Thursday, January 14, 2016

CSX CEO Admits "This Hasn't Happened Outside Of A Recession"

One of our favorite hypocritical CEOs spoke this morning to try and explain why his rail freight transportation company's stock is plunging. 11 months ago Michael Ward was adamant on CNBC that he has "not seen any changes," suggesting everything's fine down to $30-35 oil and "expected no impact on crude shipments." Today, he exclaims, the volume drop can be seen as "freight recession," warning that "there is pressure on markets not seen outside of a recession." He is right, of course, as we noted previously, the weakness in rails is entirely recessionary and is no longer limited to industrials or coal.
Here is CSX CEO Michael Ward a year ago, completely unphased by the decline in crude oil prices and unable to see how that would affect his business...
Rail freight transportation company CSX's CEO Michael Ward stated 'unequivocally' that as far as the movement of crude by rail he has "not seen any changes," suggesting everything's fine down to $30-35 oil and "expected no impact on crude shipments."
CSX CEO giving the all-clear a year ago...

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And his share price performance since...

And then today, from the disastrous earnings call...
Question - Bascome Majors, Susquehanna Financial Group: I understand you guys are railroaders. You're not economists here, but just looking at the volume declines you're seeing today, both the depth of them and the breadth, I mean, have you ever seen an environment like this in your business or careers outside of a recession?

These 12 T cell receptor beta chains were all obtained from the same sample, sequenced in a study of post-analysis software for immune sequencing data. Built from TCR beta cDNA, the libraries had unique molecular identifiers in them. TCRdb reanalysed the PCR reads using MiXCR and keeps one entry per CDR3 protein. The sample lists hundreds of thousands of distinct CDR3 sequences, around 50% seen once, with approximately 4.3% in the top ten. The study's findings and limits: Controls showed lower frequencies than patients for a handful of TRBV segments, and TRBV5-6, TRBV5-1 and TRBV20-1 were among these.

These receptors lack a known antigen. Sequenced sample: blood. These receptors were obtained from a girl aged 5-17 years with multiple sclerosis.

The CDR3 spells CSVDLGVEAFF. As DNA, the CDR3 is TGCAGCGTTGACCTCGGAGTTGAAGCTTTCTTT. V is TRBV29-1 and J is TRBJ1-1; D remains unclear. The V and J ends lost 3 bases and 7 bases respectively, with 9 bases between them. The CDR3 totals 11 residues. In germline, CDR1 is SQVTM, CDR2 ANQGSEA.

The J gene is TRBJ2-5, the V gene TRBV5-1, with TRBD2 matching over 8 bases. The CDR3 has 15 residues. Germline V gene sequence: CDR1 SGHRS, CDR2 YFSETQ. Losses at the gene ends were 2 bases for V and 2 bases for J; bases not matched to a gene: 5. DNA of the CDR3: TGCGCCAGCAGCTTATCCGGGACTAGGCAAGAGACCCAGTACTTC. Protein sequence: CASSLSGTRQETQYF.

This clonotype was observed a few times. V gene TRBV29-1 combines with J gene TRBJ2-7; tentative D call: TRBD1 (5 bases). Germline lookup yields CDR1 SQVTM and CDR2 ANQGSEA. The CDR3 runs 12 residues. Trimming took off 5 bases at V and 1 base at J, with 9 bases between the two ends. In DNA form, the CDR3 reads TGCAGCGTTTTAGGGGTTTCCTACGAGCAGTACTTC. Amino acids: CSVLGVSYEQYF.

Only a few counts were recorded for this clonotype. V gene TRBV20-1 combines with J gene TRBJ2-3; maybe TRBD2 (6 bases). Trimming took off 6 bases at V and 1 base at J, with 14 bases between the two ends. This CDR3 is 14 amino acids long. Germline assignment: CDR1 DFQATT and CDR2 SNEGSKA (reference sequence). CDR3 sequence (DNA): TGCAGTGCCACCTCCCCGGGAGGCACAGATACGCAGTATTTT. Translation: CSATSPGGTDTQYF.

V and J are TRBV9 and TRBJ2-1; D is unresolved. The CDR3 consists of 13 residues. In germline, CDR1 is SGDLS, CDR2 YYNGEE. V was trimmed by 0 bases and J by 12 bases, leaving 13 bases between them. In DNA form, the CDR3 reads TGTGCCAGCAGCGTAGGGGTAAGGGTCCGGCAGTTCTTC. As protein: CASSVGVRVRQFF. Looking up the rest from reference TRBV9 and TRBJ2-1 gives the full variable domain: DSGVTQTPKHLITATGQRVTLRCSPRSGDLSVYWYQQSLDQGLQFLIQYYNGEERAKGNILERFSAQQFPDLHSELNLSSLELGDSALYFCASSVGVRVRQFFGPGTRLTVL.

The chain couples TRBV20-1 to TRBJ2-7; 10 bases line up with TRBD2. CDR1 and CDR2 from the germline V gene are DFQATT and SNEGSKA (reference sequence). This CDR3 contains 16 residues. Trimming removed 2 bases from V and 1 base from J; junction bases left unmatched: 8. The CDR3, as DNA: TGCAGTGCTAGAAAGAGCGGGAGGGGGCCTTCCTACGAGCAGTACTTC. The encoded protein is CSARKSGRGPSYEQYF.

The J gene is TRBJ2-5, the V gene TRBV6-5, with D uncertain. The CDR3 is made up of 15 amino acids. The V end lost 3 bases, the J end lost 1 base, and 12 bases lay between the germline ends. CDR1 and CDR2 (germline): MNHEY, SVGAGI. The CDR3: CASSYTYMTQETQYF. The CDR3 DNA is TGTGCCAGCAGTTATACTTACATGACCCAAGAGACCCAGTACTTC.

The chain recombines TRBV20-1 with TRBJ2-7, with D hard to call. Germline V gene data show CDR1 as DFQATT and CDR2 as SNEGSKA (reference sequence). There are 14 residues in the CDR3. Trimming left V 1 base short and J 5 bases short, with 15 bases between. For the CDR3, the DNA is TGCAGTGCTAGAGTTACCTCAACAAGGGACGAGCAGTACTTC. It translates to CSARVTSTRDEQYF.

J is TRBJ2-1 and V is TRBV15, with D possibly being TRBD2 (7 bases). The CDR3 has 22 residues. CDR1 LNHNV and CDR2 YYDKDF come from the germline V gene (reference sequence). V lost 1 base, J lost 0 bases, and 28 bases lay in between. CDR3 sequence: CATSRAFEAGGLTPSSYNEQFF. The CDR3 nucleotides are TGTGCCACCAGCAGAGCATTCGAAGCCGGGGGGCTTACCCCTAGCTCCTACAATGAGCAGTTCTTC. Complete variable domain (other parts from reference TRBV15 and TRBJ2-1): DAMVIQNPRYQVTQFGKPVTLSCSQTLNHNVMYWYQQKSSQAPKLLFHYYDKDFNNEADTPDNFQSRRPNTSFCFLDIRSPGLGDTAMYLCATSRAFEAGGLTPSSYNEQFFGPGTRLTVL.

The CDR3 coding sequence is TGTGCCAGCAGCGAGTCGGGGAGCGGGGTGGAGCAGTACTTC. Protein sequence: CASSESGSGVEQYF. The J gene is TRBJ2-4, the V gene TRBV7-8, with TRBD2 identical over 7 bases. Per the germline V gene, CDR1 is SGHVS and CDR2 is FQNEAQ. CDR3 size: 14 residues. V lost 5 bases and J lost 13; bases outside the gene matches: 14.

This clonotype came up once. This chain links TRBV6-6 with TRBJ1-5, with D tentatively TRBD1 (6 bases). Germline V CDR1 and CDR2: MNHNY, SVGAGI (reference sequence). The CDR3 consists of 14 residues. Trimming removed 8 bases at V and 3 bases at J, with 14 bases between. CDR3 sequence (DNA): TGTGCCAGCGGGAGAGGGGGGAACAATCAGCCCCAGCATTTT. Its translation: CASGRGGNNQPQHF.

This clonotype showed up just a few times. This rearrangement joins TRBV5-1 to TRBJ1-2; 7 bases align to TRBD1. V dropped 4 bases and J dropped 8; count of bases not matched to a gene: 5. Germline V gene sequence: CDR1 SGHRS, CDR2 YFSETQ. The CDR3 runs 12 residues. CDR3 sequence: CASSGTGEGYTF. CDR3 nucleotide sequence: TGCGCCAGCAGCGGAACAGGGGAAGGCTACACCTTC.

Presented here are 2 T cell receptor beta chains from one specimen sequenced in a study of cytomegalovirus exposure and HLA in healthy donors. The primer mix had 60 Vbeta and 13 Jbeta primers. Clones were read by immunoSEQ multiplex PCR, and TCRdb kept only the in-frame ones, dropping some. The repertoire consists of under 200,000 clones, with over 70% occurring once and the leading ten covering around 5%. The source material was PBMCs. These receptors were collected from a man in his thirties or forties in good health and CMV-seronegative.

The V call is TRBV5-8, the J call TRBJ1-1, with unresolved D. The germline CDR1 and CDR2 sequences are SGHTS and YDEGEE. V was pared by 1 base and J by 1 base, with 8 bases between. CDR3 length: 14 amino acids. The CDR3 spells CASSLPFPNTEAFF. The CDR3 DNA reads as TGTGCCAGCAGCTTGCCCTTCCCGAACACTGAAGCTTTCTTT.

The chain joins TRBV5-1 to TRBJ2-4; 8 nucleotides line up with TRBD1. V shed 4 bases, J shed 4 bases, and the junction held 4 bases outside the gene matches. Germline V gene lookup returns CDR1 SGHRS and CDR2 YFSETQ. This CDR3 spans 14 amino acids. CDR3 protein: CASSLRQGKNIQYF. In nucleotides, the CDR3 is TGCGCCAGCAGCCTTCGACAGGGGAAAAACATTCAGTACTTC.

Answer - Michael J. Ward, CEO CSX Corp: This is Michael, and I'll answer that although Clarence is here. So, if you take out the recession, no, we've not seen these kind of pressures in so many different markets because you have multiple aspects working against you, the low gas prices, low commodity prices, the strength of the dollar.

All three of those together are really pushing, and in some ways I think you can almost think of it as a spring recession.

Except for say markets like automotive and housing related, you're seeing pressure on most of the markets. So clearly outside of a recession, this is where we're seeing lots of pressure on lots of different markets.
He is correct of course, as we reported here, confirming a rather troubling finding from BofA: the manufacturing recession has spilled over from purely the industrial sector and into "other, more consumer-oriented segments." In other words, the service recession is imminent.
Weakness no longer limited to industrials or coal

For much of 2015, it was easy to dismiss weakness in carloads as being concentrated in industrial segments, and reflective of a secular shift away from coal. More recently, the softness has spread to other, more consumer-oriented segments. Intermodal carloads, which were up +1.0% and +3.6% in 1Q15 and 2Q15, respectively, posted a tepid +0.9% gain in 3Q15 and were down -1.7% in 4Q15. This follows the broader trend in 2015 of carloads accelerating to the downside through the year. Until recently, the difficult comparison year of 2014 was another reason to be dismissive of the decline percentages. Despite soft year-over-year results, absolute carloads remained above the 2010-2013 levels through the first 3 quarters of 2015. However, in 4Q15, volume is at its lowest level since 2010. BofAML Multi-Industrials analyst Andrew Obin recently noted that industrial weakness has not always been coupled with severe GDP declines, despite the high correlation between the two (86% correlation coefficient). However, as non-industrial segments post declining carload volumes, we are increasingly concerned with the breadth of the weakness.

All of the above is very bad news for the US economy of which railroad traffic is just one of the proxies.

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